American is getting closer to taking delivery of its first 737 MAX (4 will be coming in the second half of this year), and it is starting to talk about what it’ll look like on the inside. It is now official that the airline will not install in-seat video on these airplanes. Over the years, I’ve alternated from thinking in-seat video is good to thinking it’s not needed. I can’t make up my mind, and I continue to waffle today.
For American this is no surprise. The old US Airways management team used to think that all you needed was wifi. Even the overhead screens on US Airways domestic aircraft were pulled out and the power outlets deactivated. But at the new American the team realized it was a different kind of airline and needed further review. The signs were there, however, that we wouldn’t be seeing screens for much longer. Most notably, the pre-merger American A319s came with screens, but when the post-merger team decided to refurbish the US Airways A319s to match the American configuration, they left the screens off. So hearing that this is a cohesive plan for future deliveries isn’t a surprise.
But isn’t American still taking delivery of airplanes with in-seat screens today? Yep. In fact, there are 40 more A321s and 737-800s coming in the door this year that’ll be fully-equipped. This, however, is all from that mega-order that American placed before the merger. I was told early-on that it’s not easy to change the interior configuration on existing orders. I assume that’s why these still keep coming in the way they do.
There’s one important point of clarification here. Unlike United which thought screens weren’t needed on the 747, American still sees them as important on long-haul widebodies (though it won’t refit the soon-to-retire 767s). This change is just on narrowbodies. But if screens aren’t necessary, what is? The American promise is this:
- Satellite internet access fast enough to allow you to stream Netflix, Amazon, etc.
- Free streaming movies and music to your own device
- Free live TV on your own device
- Gate-to-gate access, no waiting until 10,000 feet
- 110V power outlet for each seat
The new MAXs will even be equipped with an iPad holder in the seat in front to make it easier to watch content. (I have no clue how versatile that’ll be to work with non-iPads.)
When you put it that way, this does sound more than adequate, right? And the cherry on top is that those bulky boxes blocking your feet in each row will finally go away. Huzzah. But there are issues here.
First, I say this sounds great, but then every time I fly JetBlue, I’m reminded how much I love a second screen. It is awesome to be able to watch television or a movie in the background while working on my laptop. This is indeed a first world problem. Can I be content without the screen? Sure. But I kind of want it to feel like it is when I’m at home. That makes me greedy, but hey, why not?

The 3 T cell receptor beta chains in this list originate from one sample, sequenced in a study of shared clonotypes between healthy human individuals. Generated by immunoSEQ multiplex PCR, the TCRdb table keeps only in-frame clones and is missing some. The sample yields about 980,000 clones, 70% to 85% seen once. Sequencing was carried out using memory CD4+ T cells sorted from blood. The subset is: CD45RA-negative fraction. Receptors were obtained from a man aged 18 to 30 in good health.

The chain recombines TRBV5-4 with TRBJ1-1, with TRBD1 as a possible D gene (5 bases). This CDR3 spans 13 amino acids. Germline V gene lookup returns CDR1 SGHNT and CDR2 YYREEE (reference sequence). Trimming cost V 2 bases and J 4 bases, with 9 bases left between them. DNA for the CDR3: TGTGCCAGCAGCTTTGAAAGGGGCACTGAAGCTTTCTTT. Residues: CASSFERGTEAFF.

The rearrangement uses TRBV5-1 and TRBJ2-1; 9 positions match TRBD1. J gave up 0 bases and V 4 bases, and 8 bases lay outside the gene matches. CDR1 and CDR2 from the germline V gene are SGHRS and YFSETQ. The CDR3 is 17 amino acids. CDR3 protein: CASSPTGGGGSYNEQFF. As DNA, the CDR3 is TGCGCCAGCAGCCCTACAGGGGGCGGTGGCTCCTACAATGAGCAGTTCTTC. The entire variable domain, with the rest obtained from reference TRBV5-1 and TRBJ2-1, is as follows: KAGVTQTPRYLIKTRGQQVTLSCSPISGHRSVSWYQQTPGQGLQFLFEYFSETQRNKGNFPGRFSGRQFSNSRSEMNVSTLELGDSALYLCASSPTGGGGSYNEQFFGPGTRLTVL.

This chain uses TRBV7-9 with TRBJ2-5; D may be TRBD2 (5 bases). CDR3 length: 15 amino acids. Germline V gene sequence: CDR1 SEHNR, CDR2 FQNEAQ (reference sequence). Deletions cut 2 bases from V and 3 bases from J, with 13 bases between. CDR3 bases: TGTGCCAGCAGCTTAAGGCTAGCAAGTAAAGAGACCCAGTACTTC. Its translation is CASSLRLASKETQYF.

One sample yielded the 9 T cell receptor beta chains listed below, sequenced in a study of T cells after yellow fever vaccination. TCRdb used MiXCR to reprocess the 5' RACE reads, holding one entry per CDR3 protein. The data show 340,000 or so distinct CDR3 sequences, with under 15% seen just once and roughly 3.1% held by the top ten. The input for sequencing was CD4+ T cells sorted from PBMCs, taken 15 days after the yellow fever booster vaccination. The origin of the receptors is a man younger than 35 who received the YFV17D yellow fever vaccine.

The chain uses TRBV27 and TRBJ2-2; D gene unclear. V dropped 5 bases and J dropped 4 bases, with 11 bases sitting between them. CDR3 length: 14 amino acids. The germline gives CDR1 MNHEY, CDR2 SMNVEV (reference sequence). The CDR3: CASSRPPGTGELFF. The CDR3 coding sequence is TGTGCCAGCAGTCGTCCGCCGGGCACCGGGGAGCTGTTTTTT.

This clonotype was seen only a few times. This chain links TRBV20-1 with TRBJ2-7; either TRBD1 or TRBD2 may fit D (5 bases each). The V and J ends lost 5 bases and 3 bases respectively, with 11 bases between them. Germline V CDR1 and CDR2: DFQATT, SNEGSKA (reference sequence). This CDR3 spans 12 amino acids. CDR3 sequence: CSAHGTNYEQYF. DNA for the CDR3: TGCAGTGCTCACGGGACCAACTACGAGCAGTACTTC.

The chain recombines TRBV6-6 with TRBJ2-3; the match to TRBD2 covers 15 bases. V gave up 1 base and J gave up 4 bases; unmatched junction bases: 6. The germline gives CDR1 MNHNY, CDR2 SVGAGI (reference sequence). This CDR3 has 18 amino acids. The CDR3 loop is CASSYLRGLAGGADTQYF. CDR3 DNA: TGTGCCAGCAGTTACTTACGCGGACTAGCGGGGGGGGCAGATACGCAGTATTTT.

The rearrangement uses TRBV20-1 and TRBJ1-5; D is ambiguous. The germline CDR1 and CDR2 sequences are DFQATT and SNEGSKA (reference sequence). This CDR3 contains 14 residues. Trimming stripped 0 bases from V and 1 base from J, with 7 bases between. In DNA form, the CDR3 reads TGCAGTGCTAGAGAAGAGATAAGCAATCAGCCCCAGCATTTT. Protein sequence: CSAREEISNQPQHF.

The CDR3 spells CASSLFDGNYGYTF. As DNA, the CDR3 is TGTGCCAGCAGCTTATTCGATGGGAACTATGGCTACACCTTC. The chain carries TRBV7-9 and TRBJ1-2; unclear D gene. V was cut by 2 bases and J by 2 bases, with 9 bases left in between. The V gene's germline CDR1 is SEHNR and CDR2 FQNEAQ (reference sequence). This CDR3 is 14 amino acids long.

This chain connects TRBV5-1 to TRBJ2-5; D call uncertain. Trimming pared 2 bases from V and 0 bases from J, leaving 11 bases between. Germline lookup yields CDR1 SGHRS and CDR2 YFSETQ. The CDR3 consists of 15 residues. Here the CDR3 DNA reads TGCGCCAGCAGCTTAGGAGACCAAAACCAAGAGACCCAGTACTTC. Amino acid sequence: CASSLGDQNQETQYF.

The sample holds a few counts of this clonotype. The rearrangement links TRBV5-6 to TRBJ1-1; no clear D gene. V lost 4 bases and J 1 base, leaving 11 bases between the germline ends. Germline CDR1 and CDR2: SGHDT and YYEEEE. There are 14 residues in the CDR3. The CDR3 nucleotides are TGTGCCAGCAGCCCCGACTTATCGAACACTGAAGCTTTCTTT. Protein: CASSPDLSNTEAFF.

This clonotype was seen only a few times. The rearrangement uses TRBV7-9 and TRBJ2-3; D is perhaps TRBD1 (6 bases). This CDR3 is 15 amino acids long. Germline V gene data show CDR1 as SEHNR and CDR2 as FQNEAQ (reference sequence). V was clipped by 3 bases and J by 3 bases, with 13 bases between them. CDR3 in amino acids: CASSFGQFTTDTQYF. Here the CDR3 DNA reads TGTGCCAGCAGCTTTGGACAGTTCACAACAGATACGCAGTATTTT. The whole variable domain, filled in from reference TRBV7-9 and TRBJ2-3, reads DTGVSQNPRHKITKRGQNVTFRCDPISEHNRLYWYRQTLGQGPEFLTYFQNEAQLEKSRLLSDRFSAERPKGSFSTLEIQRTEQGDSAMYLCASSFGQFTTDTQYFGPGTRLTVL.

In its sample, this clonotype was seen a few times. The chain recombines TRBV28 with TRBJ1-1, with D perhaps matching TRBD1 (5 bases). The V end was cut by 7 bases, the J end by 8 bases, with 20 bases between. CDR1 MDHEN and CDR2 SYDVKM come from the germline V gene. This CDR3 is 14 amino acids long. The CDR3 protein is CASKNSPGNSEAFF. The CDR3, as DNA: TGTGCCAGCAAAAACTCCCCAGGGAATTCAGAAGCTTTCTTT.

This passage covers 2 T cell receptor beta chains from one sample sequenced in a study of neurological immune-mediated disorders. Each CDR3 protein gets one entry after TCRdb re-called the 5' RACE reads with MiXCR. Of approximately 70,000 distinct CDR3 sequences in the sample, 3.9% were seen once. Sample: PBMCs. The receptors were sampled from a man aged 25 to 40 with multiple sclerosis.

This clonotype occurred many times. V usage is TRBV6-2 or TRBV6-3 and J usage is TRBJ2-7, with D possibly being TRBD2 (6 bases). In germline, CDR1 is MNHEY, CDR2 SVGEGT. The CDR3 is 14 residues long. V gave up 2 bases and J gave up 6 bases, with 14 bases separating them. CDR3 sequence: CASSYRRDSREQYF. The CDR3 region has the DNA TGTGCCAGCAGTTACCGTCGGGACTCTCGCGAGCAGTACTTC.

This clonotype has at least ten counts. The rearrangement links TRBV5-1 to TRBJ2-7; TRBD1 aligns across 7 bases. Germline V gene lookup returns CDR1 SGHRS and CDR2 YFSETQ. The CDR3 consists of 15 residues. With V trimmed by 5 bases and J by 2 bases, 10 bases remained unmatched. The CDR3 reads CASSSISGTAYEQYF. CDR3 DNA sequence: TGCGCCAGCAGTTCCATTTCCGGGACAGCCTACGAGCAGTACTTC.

The thing is, I don’t think it’ll sway my purchase decision, at least not nearly as much as fast wifi does, and that’s what the airline cares about. Besides, if my option is seatback television and slow internet (Virgin America, Delta for now) or no television and fast internet on American, I’ll pick American.
The bigger issue, however, isn’t so easy to resolve. This is a nice standard to push for, but it’s not based in reality today. American still has a motley group of interior configurations and the customer experience is terribly inconsistent. The wifi project is going ahead full-steam. By next summer (2018), half the fleet will have the fast satellite wifi installed. The other half will be done by the end of 2019. Presumably they’ll start with the 737s that have the most awful, slow internet connections today, but I don’t know for sure.
But even beyond the wifi situation, it’s still a mess. I mean, look at the fleet today.
- Embraer 190 (20 airplanes) – none have power, none with screens
- A319 (125 airplanes) – all have power, 32 with screens, 93 without screens
- MD-80s (57 airplanes) – all have completely useless DC power (cigarette lighter), none with screens
- A320 (51 airplanes) – none have power, none with screens
- 737-800 (284 airplanes) – 221 have power for 2 of every 3 seats and overhead screens, 63 have power and screens in-seat
- 757-200 (51 airplanes) – some have scattered DC power in economy but most don’t, all have overhead screens
- A321 (199 airplanes) – 78 have power and screens in-seat, 121 have no power and no screens
Talk about inconsistency. Now over the next few years, the Embraer 190s and MD-80s go away. The 757s will keep shrinking and fly pretty much only medium-haul overwater routes. But that still means there are a bunch of A319/A320/737/A321 aircraft that need some major work to get them up to speed. It’s not clear how soon that’ll happen, but in my mind, if this is going to be the product American wants to put forward, it needs to make it happen sooner rather than later.
Of course, if I happen to get on an airplane that has an in-seat screen on top of everything else, I’m not going to complain. And so far, American hasn’t decided to pull those screens out, but it might do so in the future. Still, I look forward to the day when American actually puts forth a consistent onboard experience. It is not there today.